Worst media moments of 2008
* So I'm sitting in my office at 8 a.m., watching ex-Baywatch star Jeremy Jackson explain how fame turned him into such a pig that he obliterated a multimillion-dollar career as a teen idol on VH1's latest exercise in celebrity degradation, Confessions of a Teen Idol.
And I'm smiling.
That's the effect bad news can have on us cynical showbiz watchers sometimes. Good news is fine, but it's the bad news that gets the blood racing -- what we suspect is really going on behind the facade. So with that in mind, here's my list of Worst Media Moments of 2008 -- the stuff that got my blood boiling in good and bad ways over the year.
It's a little different from the list I did for print Sunday. And add your own in the comments section. That's the yin and yang of today's fragmented media scene; with so much TV, online, radio, print and music underfoot, there's plenty of awfulness to go around.
1) The Great TV Curse-Off. Forget about Paris Hilton or Bono. The celebrities who really needed a bleep button in 2008 were Jesse Jackson (threatening Obama's family jewels during downtime before a Fox News segment), Jane Fonda (using the c-word during a Today show appearance), Diane Keaton (using the f-word on Good Morning America) and Joe Scarborough (using the f-word on his own MSNBC show, Morning Joe). Next thing you know, Matt Lauer will be busting a cap in somebody.
This may not seem like much, but it felt to me like an apt metaphor for our culture in general. I'm hardly a prude, but I can still remember separate beds on the Dick Van Dyke show and Barbara Eden's covered belly button on I Dream of Jeannie. Traveling from there to the f-word before 9 a.m. feels like a long, strange journey.
2) The giants who left us. Two things I hated doing this year: writing stories about journalism layoffs and writing obituaries. Every year, a new roster of giants wind up leaving too soon, and in 2008, this list included music pioneer Bo Diddley, WTSP weather forecaster Dick Fletcher, comic Bernie Mac, R&B legend Isaac Hayes, political journalism legend Tim Russert and acting legend Paul Newman, to name a very few.
3) Criss Angel "escapes" a Clearwater building implosion. Remember when highly hyped magic tricks were actually hard to figure out? With this one, I had more trouble puzzling how 15,000 people were going to get off Clearwater Beach without killing somebody.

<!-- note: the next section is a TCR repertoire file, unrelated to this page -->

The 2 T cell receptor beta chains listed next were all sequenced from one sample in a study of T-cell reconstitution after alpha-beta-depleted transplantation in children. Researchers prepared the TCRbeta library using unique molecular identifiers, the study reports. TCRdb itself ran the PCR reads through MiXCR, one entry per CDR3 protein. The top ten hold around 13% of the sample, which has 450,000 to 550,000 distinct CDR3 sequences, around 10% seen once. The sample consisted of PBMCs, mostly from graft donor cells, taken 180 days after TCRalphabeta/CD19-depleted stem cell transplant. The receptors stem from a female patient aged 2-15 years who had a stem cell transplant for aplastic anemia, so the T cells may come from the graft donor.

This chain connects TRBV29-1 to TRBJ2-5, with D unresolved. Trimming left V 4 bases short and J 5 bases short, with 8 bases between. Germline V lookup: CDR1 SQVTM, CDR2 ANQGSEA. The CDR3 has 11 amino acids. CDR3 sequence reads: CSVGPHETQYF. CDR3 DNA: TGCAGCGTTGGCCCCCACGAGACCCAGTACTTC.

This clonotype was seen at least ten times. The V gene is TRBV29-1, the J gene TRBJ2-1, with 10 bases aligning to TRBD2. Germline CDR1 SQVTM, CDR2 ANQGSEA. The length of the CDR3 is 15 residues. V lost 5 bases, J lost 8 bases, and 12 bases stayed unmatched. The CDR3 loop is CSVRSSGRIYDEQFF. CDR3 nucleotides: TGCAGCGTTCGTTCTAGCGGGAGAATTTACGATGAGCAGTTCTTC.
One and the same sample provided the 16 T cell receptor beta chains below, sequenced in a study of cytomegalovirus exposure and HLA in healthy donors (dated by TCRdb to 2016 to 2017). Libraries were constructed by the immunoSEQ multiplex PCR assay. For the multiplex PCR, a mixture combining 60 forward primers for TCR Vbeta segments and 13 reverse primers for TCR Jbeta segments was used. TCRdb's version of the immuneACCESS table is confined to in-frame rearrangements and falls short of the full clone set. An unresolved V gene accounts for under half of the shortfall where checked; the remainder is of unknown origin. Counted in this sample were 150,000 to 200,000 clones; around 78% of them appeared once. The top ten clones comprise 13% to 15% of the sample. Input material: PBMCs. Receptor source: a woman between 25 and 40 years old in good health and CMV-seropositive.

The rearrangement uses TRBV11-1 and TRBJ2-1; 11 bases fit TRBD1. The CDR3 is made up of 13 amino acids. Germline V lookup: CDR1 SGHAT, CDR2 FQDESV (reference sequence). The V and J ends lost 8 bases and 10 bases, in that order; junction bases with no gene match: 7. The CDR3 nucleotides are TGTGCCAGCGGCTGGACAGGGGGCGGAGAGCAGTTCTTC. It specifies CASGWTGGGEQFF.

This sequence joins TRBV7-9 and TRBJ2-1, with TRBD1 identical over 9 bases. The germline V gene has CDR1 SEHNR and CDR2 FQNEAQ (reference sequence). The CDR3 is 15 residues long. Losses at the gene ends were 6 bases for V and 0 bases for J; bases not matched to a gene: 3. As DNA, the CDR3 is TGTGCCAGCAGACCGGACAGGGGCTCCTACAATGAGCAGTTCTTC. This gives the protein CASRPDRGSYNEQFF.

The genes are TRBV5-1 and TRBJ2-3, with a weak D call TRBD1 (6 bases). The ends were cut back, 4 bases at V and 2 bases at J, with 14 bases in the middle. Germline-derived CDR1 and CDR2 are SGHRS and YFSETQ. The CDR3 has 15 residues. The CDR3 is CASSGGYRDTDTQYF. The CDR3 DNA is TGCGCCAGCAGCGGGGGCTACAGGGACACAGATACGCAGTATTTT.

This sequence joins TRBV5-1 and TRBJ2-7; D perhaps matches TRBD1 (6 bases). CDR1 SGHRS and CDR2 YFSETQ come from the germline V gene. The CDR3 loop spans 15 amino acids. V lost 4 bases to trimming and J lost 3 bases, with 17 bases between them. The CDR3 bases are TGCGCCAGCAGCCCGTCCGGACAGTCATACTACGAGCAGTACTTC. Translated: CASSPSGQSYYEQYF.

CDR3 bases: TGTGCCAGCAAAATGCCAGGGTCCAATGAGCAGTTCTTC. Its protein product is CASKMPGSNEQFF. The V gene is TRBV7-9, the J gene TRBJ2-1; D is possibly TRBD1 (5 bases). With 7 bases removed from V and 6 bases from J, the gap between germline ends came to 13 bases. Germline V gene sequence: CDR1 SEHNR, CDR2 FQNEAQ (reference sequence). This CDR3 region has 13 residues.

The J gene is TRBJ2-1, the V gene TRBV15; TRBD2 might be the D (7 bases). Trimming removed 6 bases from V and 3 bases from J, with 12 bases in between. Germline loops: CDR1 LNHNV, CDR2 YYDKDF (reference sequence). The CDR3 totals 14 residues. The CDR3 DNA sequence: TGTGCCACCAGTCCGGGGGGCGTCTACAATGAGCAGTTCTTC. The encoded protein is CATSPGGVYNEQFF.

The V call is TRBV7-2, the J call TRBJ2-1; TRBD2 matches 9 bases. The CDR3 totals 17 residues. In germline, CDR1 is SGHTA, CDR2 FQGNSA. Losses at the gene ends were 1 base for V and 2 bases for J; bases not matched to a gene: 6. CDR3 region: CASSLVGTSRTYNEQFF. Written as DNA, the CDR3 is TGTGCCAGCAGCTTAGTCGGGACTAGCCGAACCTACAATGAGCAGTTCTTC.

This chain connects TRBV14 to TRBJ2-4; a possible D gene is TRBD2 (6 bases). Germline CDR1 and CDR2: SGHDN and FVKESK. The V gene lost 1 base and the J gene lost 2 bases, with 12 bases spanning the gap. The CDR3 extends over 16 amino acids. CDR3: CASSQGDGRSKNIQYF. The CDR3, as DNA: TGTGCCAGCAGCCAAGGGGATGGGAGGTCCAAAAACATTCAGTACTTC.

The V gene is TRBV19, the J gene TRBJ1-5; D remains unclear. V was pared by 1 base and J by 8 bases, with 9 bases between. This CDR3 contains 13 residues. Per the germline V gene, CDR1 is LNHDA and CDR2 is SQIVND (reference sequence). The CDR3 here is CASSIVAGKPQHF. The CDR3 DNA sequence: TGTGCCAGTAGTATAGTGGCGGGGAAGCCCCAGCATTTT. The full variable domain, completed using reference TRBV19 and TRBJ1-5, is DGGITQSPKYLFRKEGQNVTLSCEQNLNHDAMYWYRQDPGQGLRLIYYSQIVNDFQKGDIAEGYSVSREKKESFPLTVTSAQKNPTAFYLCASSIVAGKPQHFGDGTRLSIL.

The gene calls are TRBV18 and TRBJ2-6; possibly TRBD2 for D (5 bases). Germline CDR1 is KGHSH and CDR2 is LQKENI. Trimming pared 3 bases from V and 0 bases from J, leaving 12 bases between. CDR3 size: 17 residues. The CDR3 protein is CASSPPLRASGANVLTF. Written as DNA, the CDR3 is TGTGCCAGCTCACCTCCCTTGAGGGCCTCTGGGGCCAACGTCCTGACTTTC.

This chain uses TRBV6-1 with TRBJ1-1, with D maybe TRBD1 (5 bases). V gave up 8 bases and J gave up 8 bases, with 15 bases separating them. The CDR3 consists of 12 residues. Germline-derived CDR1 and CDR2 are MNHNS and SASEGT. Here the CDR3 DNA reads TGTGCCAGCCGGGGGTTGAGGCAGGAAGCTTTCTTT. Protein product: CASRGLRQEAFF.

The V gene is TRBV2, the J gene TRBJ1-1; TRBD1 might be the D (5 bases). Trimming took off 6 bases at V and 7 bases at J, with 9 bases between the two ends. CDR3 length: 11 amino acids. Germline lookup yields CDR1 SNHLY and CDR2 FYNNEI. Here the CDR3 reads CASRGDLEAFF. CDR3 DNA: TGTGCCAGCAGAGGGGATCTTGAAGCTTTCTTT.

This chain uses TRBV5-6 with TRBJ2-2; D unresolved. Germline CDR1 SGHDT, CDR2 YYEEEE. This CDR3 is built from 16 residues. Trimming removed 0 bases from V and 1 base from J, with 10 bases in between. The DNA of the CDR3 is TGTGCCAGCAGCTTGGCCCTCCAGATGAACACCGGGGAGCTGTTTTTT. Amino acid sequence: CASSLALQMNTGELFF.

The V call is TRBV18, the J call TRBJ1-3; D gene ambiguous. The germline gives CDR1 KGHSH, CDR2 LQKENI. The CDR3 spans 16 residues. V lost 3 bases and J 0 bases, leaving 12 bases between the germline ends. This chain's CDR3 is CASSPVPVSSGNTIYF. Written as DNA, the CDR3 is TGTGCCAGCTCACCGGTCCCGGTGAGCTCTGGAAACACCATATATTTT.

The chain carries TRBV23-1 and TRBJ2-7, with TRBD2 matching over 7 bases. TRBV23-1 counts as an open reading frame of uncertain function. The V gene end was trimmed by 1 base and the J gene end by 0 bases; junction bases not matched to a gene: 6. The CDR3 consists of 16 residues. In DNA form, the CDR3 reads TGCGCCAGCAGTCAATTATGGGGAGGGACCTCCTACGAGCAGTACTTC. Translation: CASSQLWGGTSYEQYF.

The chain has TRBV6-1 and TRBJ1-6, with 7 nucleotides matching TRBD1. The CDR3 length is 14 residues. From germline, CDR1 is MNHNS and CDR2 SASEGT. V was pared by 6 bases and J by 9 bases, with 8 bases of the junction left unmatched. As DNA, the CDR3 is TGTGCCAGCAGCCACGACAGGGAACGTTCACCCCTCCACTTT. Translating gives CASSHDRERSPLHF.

4) Heroes implodes. Like that hapless boyfriend/girlfriend who always looks like he/she's going to get it together but never quite pulls it off, NBC's struggling superhero drama flopped again this year, systematically destroying all the characters whom fanboys (and girls!) grew to love.
5) Writers strike blows up the TV industry. Who knew that a work stoppage ending in March would screw up the TV season for the rest of the year? But the Writers Guild of America's strike cut off runs of promising new series such as Pushing Daisies, hobbled established shows such as Heroes (which aired a critically drubbed, shortened season), forced the delay of other shows (such as 24 and FX's Rescue Me) and convinced another 10 percent of network TV viewers to find some other way to kill time during prime time hours.
6) Local media's Hulk Hogan fixation. Yeah, I've written my share of Hogan blog posts and stories. Which is why I'm qualified to say we've all paid way too much attention to these local celebrities behaving badly. Thanks for the gut check, Troxler.
7) Vanishing newspaper jobs. More than 15,000 jobs were lost in newspapers this year, and given the general state of the economy, there's hasn't been much sympathy. But even as advancing digital technology and changing consumer habits erode newspapers' economic models, the world has come to depend even more on the information they provide. My fear: Citizens won't realize how important those journalists are to democracy until it's too late.
8) Grey's Anatomy bites it. I've always thought this show was insipid. So I didn't realize it was drowning in outlandish story lines (Exhibit A: Katherine Heigl's dead boyfriend hallucinations) until fans began threatening to poke their own eyes out rather than watch another moment.
9) Cable news excess. Fox calls Obama fist bump a "terrorist fist jab." CNN spends thousands on useless hologram technology while laying off its science reporting staff. MSNBC hosts spend almost as much time sniping at each other as covering the Democratic convention. Remember when cable TV news actually involved reporting news? No wonder so many consumers thought so much political reporting was so bad -- the one place in television with a constant stream of reports on the election offered way too much noise and distraction. *